Translating exciting discoveries into next-generation technologies fuels the mission of the Center for Synthetic Biology (CSB) at Northwestern. Since its inception in 2016, the CSB has produced several start-up companies that have contributed to the University’s entrepreneurial ecosystem. One example is Opera Bioscience, a promising new startup cofounded by Danielle Tullman-Ercek, Professor of Chemical and Biological Engineering. Last year, Opera Bioscience joined Northwestern’s multimillion-dollar technology accelerator Querrey InQbation Lab to hasten the commercialization of its proprietary technology.
CSB caught up with Tullman-Ercek, Co-Director of CSB, recently to learn more about the science behind the startup and her journey to becoming a first-time entrepreneur.
What is the (idea) or science behind Opera Bioscience? What problem does it solve?
For a long time, my lab was studying the process of protein secretion, which is how bacteria move proteins out of the cells. We found an incredible system in Salmonella that could secrete very specific proteins without secreting anything else that we don’t want. As we were figuring out how to use secretion, we also learned more about the “state of the art” in industry for making protein. Most companies that made protein in bacteria were using a process that still required breaking open the cellular factory after filling it to the brim with product. That damages the product, and making it functional again was possible but very difficult, much like unboiling a hard-boiled egg. In contrast, our secretion process is like adding a loading dock to a factory in which only the finished products are sent out onto the truck.
We then found that if we add a tag to the protein we want to make (much like adding a zip code to an address), the Salmonella cell’s ancient machinery will send it out of the cell. Once it does so, it’s still soluble and functional. All we have to do is settle out the cells and collect all our protein product. The seed for Opera Bioscience was when we realized just how important the secretion capability could be to industrial production – how much faster and cheaper the production process could be if our secretion system were used instead the traditional process.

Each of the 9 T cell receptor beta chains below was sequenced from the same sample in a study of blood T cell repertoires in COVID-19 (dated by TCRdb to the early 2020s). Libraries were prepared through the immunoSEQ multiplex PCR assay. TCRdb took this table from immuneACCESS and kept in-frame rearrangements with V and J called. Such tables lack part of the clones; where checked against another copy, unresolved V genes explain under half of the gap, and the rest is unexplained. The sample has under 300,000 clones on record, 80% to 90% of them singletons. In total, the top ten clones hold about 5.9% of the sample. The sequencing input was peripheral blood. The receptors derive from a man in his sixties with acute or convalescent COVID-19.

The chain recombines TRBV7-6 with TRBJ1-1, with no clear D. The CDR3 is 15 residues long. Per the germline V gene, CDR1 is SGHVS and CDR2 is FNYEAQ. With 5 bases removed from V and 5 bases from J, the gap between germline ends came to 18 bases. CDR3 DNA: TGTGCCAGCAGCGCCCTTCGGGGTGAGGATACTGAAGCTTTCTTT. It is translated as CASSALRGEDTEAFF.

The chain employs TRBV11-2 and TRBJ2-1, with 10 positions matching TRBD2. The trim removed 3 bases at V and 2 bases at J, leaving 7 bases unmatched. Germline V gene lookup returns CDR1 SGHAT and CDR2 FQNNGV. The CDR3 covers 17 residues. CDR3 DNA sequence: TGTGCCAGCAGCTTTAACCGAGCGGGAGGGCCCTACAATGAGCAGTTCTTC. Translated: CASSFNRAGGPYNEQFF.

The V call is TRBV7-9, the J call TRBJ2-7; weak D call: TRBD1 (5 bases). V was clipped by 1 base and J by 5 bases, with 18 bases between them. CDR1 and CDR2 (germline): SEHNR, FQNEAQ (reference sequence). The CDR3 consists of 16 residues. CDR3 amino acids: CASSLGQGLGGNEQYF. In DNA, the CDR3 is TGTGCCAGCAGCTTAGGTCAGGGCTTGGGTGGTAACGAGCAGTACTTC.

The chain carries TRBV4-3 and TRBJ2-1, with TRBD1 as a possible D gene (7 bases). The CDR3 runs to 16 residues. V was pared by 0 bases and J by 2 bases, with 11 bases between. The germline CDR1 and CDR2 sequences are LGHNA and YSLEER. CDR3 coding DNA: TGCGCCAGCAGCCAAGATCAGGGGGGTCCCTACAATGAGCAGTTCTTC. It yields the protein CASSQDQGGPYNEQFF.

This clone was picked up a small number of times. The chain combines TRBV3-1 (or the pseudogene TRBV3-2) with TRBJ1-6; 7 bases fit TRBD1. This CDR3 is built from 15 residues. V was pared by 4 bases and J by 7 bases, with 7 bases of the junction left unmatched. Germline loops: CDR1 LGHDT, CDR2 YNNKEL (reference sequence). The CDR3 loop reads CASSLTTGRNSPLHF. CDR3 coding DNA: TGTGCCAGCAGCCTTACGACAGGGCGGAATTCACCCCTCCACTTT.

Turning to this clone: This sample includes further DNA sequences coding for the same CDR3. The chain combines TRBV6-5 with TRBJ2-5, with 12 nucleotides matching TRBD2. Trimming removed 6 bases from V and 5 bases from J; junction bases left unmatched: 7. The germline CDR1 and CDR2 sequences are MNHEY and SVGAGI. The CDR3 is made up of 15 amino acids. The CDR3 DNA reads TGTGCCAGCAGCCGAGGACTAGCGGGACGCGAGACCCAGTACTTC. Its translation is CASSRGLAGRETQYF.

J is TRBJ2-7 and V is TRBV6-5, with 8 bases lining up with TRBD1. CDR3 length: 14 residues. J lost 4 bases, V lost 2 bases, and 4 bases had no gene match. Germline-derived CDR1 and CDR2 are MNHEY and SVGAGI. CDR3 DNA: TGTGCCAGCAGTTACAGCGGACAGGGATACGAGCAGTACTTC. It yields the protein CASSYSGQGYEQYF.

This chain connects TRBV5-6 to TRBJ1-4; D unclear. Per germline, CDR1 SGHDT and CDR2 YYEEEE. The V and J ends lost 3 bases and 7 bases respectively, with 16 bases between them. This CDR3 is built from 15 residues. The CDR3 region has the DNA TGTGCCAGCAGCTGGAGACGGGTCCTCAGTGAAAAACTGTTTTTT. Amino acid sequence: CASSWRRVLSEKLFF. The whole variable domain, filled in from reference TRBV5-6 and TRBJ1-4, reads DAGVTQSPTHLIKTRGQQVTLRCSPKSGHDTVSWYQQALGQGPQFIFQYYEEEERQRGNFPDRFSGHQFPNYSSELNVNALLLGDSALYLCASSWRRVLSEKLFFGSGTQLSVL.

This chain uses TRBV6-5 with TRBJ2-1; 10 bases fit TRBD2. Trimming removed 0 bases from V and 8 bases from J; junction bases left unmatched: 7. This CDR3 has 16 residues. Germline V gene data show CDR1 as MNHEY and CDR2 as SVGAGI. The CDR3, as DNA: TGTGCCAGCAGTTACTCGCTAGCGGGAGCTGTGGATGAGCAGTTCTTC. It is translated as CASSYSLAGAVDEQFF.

How is the technology useful?
Proteins are used everywhere in society, and not just in our food. Every day, people are using proteins, whether or not they know it, in their consumer goods. For example, detergents that get rid of grass or oil stains use specific enzymes engineered to work at washing temperatures so that they can still break down the stain. Clothing fabrics like silk are made of proteins. We put protein such as elastin, collagen, and keratin on our skin and hair. And that is not to mention how much we use in medical applications such as insulin for diabetes or cancer-targeting therapies! All of those proteins have to be made. This is not something you can make synthetically very easily or cheaply, if at all. Instead, protein is made by living cells such as bacteria. The only trouble is that cells make lots of proteins to run all the cellular life processes. So, you have to separate the protein that you care about from all the other proteins. That’s like picking out the Lego block you need next to build your project from a box full of different Legos. . There’s a sorting process that has to happen and that takes time and money.
How do you scale up the technology?
We had this system that we knew could do this job, but it only makes a very small fraction of the amount needed. When we started working on it, it was making around 10 to 100 micrograms of material per liter. We need at least a gram per liter in order for it to be commercially viable —that is thousands of times more than what we were getting in our best-case scenario!
To make that jump, my lab first tried to understand how the system worked natively. Part of that was figuring out how it turns the secretion system on and off. This is important because if you have your cells in a flask or in a reactor to make the protein, that’s not its native environment and the secretion system is on standby. Thus, we first figured out how to turn on the system, which gave us a hundredfold increase in how much protein we produced. Then we figured out other things it liked in its environment like phosphate and sugar. We also made mutations to make it more efficient. We now are at about half a gram per liter. We came a long way—we now make 1,000 times more than we did to start. As we were thinking about launching Opera, we knew we just needed to double the amount to really be commercially useful.